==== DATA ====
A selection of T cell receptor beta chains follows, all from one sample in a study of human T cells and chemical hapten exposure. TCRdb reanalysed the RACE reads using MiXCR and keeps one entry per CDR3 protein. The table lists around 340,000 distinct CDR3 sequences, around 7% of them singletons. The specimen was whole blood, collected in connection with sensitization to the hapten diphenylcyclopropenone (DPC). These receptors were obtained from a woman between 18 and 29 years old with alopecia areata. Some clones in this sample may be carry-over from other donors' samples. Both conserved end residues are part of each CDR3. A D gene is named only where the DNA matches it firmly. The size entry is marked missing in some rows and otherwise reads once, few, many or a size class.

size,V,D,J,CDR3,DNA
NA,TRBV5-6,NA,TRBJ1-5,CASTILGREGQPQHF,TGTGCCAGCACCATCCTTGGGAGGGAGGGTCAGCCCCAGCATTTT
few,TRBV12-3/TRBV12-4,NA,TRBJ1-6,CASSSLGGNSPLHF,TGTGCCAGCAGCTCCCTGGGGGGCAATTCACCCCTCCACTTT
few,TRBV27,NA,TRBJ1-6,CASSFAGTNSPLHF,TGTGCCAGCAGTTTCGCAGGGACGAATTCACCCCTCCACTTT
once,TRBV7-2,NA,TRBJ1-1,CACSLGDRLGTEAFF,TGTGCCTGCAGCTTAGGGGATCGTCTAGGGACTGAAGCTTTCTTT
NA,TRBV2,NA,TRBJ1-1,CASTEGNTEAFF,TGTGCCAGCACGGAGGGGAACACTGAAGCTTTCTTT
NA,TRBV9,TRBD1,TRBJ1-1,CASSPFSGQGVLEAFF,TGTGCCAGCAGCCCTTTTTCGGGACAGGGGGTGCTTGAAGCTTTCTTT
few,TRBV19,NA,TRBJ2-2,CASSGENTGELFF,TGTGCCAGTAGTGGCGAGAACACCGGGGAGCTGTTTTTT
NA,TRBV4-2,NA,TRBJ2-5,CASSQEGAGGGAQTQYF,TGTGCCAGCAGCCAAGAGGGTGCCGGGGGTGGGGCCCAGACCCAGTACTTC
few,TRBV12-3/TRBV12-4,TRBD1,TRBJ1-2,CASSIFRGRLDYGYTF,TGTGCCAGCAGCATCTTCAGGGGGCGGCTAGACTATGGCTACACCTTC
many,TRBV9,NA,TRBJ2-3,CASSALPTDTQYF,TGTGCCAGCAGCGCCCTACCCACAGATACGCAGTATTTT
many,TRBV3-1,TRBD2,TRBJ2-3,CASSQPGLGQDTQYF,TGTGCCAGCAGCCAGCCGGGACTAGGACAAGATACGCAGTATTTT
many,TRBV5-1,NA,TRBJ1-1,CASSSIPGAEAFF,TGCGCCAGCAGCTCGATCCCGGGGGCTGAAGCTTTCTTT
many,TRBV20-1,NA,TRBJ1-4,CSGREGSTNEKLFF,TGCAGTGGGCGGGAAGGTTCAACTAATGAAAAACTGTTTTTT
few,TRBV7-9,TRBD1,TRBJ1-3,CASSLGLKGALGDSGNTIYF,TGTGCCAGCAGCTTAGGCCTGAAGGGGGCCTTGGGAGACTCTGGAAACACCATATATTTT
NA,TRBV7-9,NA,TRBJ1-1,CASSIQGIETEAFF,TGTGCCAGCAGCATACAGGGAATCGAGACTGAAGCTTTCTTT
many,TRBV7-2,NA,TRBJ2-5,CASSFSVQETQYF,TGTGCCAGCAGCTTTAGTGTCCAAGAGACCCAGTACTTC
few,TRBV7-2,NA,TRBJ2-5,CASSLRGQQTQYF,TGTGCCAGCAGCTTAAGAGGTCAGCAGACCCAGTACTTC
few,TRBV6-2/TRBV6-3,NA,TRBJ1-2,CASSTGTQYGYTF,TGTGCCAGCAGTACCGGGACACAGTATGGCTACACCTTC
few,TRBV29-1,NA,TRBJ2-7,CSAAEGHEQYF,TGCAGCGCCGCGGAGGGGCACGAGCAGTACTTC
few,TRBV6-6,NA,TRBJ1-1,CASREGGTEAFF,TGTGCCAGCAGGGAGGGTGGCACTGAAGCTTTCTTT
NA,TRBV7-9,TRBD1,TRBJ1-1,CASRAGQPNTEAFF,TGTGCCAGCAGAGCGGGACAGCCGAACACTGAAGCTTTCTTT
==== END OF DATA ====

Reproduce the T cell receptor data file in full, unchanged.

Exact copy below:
A selection of T cell receptor beta chains follows, all from one sample in a study of human T cells and chemical hapten exposure. TCRdb reanalysed the RACE reads using MiXCR and keeps one entry per CDR3 protein. The table lists around 340,000 distinct CDR3 sequences, around 7% of them singletons. The specimen was whole blood, collected in connection with sensitization to the hapten diphenylcyclopropenone (DPC). These receptors were obtained from a woman between 18 and 29 years old with alopecia areata. Some clones in this sample may be carry-over from other donors' samples. Both conserved end residues are part of each CDR3. A D gene is named only where the DNA matches it firmly. The size entry is marked missing in some rows and otherwise reads once, few, many or a size class.

size,V,D,J,CDR3,DNA
NA,TRBV5-6,NA,TRBJ1-5,CASTILGREGQPQHF,TGTGCCAGCACCATCCTTGGGAGGGAGGGTCAGCCCCAGCATTTT
few,TRBV12-3/TRBV12-4,NA,TRBJ1-6,CASSSLGGNSPLHF,TGTGCCAGCAGCTCCCTGGGGGGCAATTCACCCCTCCACTTT
few,TRBV27,NA,TRBJ1-6,CASSFAGTNSPLHF,TGTGCCAGCAGTTTCGCAGGGACGAATTCACCCCTCCACTTT
once,TRBV7-2,NA,TRBJ1-1,CACSLGDRLGTEAFF,TGTGCCTGCAGCTTAGGGGATCGTCTAGGGACTGAAGCTTTCTTT
NA,TRBV2,NA,TRBJ1-1,CASTEGNTEAFF,TGTGCCAGCACGGAGGGGAACACTGAAGCTTTCTTT
NA,TRBV9,TRBD1,TRBJ1-1,CASSPFSGQGVLEAFF,TGTGCCAGCAGCCCTTTTTCGGGACAGGGGGTGCTTGAAGCTTTCTTT
few,TRBV19,NA,TRBJ2-2,CASSGENTGELFF,TGTGCCAGTAGTGGCGAGAACACCGGGGAGCTGTTTTTT
NA,TRBV4-2,NA,TRBJ2-5,CASSQEGAGGGAQTQYF,TGTGCCAGCAGCCAAGAGGGTGCCGGGGGTGGGGCCCAGACCCAGTACTTC
few,TRBV12-3/TRBV12-4,TRBD1,TRBJ1-2,CASSIFRGRLDYGYTF,TGTGCCAGCAGCATCTTCAGGGGGCGGCTAGACTATGGCTACACCTTC
many,TRBV9,NA,TRBJ2-3,CASSALPTDTQYF,TGTGCCAGCAGCGCCCTACCCACAGATACGCAGTATTTT
many,TRBV3-1,TRBD2,TRBJ2-3,CASSQPGLGQDTQYF,TGTGCCAGCAGCCAGCCGGGACTAGGACAAGATACGCAGTATTTT
many,TRBV5-1,NA,TRBJ1-1,CASSSIPGAEAFF,TGCGCCAGCAGCTCGATCCCGGGGGCTGAAGCTTTCTTT
many,TRBV20-1,NA,TRBJ1-4,CSGREGSTNEKLFF,TGCAGTGGGCGGGAAGGTTCAACTAATGAAAAACTGTTTTTT
few,TRBV7-9,TRBD1,TRBJ1-3,CASSLGLKGALGDSGNTIYF,TGTGCCAGCAGCTTAGGCCTGAAGGGGGCCTTGGGAGACTCTGGAAACACCATATATTTT
NA,TRBV7-9,NA,TRBJ1-1,CASSIQGIETEAFF,TGTGCCAGCAGCATACAGGGAATCGAGACTGAAGCTTTCTTT
many,TRBV7-2,NA,TRBJ2-5,CASSFSVQETQYF,TGTGCCAGCAGCTTTAGTGTCCAAGAGACCCAGTACTTC
few,TRBV7-2,NA,TRBJ2-5,CASSLRGQQTQYF,TGTGCCAGCAGCTTAAGAGGTCAGCAGACCCAGTACTTC
few,TRBV6-2/TRBV6-3,NA,TRBJ1-2,CASSTGTQYGYTF,TGTGCCAGCAGTACCGGGACACAGTATGGCTACACCTTC
few,TRBV29-1,NA,TRBJ2-7,CSAAEGHEQYF,TGCAGCGCCGCGGAGGGGCACGAGCAGTACTTC
few,TRBV6-6,NA,TRBJ1-1,CASREGGTEAFF,TGTGCCAGCAGGGAGGGTGGCACTGAAGCTTTCTTT
NA,TRBV7-9,TRBD1,TRBJ1-1,CASRAGQPNTEAFF,TGTGCCAGCAGAGCGGGACAGCCGAACACTGAAGCTTTCTTT